CaV2.3 Channels Are Critical for Oscillatory Burst Discharges in the Reticular Thalamus and Absence Epilepsy

Tariq Zaman, Kyoobin Lee, Cheongdahm Park, Afshin Paydar, Jee Hyun Choi, Eunji Cheong, C. Justin Lee, Hee Sup Shin

Research output: Contribution to journalArticlepeer-review

66 Citations (Scopus)


Neurons of the reticular thalamus (RT) display oscillatory burst discharges that are believed to be critical for thalamocortical network oscillations related to absence epilepsy. Ca2+-dependent mechanisms underlie such oscillatory discharges. However, involvement of high-voltage activated (HVA) Ca2+ channels in this process has been discounted. We examined this issue closely using mice deficient for the HVA CaV2.3 channels. In brain slices of CaV2.3-/-, a hyperpolarizing current injection initiated a low-threshold burst of spikes in RT neurons; however, subsequent oscillatory burst discharges were severely suppressed, with a significantly reduced slow afterhyperpolarization (AHP). Consequently, the lack of CaV2.3 resulted in a marked decrease in the sensitivity of the animal to γ-butyrolactone-induced absence epilepsy. Local blockade of CaV2.3 channels in the RT mimicked the results of CaV2.3-/- mice. These results provide strong evidence that CaV2.3 channels are critical for oscillatory burst discharges in RT neurons and for the expression of absence epilepsy.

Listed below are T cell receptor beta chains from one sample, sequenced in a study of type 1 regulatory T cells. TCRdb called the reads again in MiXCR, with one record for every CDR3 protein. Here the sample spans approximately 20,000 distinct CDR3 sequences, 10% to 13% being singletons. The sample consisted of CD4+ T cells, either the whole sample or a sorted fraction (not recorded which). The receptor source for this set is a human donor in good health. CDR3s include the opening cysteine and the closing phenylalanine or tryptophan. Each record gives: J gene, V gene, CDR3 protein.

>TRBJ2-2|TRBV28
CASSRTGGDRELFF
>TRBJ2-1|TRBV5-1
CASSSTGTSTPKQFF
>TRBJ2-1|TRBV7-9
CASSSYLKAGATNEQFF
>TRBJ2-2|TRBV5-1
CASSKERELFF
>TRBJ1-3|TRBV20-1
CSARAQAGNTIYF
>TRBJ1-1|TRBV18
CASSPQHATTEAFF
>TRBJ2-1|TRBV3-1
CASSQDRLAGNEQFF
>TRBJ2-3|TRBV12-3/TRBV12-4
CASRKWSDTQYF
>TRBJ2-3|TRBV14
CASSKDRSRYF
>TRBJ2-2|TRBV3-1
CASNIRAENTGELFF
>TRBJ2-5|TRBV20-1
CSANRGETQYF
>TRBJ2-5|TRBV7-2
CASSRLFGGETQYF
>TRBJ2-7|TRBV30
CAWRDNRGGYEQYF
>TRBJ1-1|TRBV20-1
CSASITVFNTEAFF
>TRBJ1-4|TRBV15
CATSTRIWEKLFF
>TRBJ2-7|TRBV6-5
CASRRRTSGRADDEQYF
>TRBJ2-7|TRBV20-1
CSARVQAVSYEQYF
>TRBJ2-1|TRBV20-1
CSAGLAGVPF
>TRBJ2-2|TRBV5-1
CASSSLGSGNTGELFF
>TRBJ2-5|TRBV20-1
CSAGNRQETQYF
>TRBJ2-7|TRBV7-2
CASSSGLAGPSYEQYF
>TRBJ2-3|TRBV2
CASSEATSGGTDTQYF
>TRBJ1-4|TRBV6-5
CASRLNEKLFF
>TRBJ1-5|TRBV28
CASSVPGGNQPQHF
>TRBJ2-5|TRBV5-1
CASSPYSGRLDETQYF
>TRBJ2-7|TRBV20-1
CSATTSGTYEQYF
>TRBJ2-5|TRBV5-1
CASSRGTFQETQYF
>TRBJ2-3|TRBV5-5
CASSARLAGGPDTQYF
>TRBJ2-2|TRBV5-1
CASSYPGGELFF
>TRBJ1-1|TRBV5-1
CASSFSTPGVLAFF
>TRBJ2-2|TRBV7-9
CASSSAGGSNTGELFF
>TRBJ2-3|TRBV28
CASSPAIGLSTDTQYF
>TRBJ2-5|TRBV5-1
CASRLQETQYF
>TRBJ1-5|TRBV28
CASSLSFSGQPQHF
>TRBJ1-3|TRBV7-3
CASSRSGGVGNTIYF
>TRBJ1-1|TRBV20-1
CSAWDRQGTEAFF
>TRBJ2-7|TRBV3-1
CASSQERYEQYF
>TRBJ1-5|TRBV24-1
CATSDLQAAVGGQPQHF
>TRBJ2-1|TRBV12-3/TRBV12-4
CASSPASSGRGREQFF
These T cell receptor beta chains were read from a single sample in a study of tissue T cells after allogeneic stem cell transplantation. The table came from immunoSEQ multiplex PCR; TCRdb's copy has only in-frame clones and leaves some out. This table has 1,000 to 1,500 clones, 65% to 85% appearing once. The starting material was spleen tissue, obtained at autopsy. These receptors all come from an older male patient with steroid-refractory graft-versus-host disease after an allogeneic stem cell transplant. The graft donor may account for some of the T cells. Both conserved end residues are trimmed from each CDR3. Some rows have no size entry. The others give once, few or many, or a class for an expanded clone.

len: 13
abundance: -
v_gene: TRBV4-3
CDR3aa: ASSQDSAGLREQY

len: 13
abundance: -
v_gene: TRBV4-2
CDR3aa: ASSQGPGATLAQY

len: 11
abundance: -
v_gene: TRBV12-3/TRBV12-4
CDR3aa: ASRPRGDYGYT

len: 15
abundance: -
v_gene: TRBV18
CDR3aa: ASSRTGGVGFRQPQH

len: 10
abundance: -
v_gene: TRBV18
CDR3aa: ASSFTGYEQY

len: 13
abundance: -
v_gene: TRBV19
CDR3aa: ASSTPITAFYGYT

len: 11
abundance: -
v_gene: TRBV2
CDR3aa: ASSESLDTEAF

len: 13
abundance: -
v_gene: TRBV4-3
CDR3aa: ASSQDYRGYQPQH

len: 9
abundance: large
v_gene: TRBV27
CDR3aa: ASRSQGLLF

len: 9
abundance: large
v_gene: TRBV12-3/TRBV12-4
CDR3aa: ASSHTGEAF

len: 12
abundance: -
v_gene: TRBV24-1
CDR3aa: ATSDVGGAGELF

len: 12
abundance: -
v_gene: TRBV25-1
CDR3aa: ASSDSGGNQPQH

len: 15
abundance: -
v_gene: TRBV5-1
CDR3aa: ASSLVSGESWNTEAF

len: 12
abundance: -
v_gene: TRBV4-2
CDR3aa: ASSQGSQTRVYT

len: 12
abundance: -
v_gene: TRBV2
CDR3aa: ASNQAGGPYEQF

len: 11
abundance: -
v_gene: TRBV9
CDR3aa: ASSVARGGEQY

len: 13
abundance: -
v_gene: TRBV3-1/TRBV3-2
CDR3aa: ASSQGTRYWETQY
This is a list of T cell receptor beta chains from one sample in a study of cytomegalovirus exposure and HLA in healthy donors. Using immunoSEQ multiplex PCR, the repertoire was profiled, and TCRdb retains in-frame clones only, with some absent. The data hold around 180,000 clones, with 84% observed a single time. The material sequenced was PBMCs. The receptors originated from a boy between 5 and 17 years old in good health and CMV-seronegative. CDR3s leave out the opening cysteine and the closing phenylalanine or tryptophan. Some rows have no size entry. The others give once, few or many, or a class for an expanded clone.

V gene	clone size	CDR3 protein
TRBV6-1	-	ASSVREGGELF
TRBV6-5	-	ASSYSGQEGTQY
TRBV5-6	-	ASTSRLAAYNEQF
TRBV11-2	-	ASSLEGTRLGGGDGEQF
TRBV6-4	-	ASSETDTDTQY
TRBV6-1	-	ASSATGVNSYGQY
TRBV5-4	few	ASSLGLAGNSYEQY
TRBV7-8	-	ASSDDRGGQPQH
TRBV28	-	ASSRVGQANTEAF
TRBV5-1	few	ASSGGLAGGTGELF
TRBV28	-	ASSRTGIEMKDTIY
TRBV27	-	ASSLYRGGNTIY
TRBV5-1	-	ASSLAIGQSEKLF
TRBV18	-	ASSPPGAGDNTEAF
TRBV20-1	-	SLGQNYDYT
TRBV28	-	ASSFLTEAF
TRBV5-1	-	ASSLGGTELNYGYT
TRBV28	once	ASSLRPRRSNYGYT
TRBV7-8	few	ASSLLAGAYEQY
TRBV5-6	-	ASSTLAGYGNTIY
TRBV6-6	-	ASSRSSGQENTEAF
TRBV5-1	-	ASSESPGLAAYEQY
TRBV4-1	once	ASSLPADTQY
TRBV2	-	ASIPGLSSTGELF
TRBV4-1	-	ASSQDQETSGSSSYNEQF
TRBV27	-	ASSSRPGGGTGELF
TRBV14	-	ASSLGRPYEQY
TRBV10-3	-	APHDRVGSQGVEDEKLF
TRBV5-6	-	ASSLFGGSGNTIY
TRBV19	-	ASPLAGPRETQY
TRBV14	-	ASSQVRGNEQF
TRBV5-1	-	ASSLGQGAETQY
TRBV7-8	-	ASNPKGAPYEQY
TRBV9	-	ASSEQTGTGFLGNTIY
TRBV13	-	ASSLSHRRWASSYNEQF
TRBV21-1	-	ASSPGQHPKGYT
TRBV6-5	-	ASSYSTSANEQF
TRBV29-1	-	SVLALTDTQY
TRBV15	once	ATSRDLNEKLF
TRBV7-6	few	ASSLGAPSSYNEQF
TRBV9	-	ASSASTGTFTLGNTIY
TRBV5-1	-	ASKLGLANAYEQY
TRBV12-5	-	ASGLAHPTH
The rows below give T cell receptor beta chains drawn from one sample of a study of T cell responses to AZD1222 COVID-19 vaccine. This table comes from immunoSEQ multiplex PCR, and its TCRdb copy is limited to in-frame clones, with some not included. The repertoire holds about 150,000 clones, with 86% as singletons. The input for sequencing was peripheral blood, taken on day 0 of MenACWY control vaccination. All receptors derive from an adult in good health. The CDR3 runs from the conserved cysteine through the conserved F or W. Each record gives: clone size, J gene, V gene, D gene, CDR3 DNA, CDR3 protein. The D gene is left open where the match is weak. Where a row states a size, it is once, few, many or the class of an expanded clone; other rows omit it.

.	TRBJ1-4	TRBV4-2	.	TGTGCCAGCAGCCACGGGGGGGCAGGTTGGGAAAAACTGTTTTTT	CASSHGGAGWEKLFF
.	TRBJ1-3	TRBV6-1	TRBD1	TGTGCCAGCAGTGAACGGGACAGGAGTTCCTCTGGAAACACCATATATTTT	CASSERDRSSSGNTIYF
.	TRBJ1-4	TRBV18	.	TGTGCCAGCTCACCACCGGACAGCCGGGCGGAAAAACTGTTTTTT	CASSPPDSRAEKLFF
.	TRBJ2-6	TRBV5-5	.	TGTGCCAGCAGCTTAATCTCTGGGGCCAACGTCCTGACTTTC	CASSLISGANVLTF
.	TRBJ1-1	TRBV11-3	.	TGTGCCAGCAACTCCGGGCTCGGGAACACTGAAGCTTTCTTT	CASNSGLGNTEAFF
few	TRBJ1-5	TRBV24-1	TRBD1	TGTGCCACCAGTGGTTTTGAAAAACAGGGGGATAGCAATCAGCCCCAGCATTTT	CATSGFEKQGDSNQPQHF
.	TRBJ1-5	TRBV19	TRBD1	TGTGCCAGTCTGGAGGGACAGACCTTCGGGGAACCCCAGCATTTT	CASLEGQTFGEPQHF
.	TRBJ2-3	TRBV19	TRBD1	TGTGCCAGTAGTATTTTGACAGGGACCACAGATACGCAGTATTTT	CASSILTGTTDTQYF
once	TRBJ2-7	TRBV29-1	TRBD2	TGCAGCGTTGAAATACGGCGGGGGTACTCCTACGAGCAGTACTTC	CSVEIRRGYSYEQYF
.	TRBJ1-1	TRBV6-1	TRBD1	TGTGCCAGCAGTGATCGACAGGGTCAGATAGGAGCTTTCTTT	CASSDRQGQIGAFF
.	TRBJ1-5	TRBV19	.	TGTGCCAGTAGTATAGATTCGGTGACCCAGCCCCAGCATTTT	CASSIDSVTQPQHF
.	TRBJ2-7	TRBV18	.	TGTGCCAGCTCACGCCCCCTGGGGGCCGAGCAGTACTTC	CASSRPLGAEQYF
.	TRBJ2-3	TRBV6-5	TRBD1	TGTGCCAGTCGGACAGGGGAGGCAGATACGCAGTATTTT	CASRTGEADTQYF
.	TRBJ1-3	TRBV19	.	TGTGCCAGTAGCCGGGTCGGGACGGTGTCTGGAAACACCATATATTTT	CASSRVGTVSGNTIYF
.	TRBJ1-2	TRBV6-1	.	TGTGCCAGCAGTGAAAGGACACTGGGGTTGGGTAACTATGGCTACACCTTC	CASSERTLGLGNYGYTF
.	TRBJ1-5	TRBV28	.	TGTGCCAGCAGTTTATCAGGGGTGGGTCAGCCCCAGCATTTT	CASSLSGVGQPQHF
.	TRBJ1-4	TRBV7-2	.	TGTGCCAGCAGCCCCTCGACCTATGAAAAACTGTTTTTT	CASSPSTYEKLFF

Original languageEnglish
Pages (from-to)95-108
Number of pages14
Issue number1
Publication statusPublished - 2011 Apr 14

Bibliographical note

Funding Information:
We thank Chanki Kim, M.A. Aslam, Gireesh G., Sungsoo Jang, Soojung Lee, Il-hwan Choe, and Seung-eun Lee for technical as well as intellectual support. This work was supported by the National Honor Scientist Program of the Korean Government, and the WCI program of Korea Institute of Science and Technology.

ASJC Scopus subject areas

  • General Neuroscience


Dive into the research topics of 'CaV2.3 Channels Are Critical for Oscillatory Burst Discharges in the Reticular Thalamus and Absence Epilepsy'. Together they form a unique fingerprint.

Cite this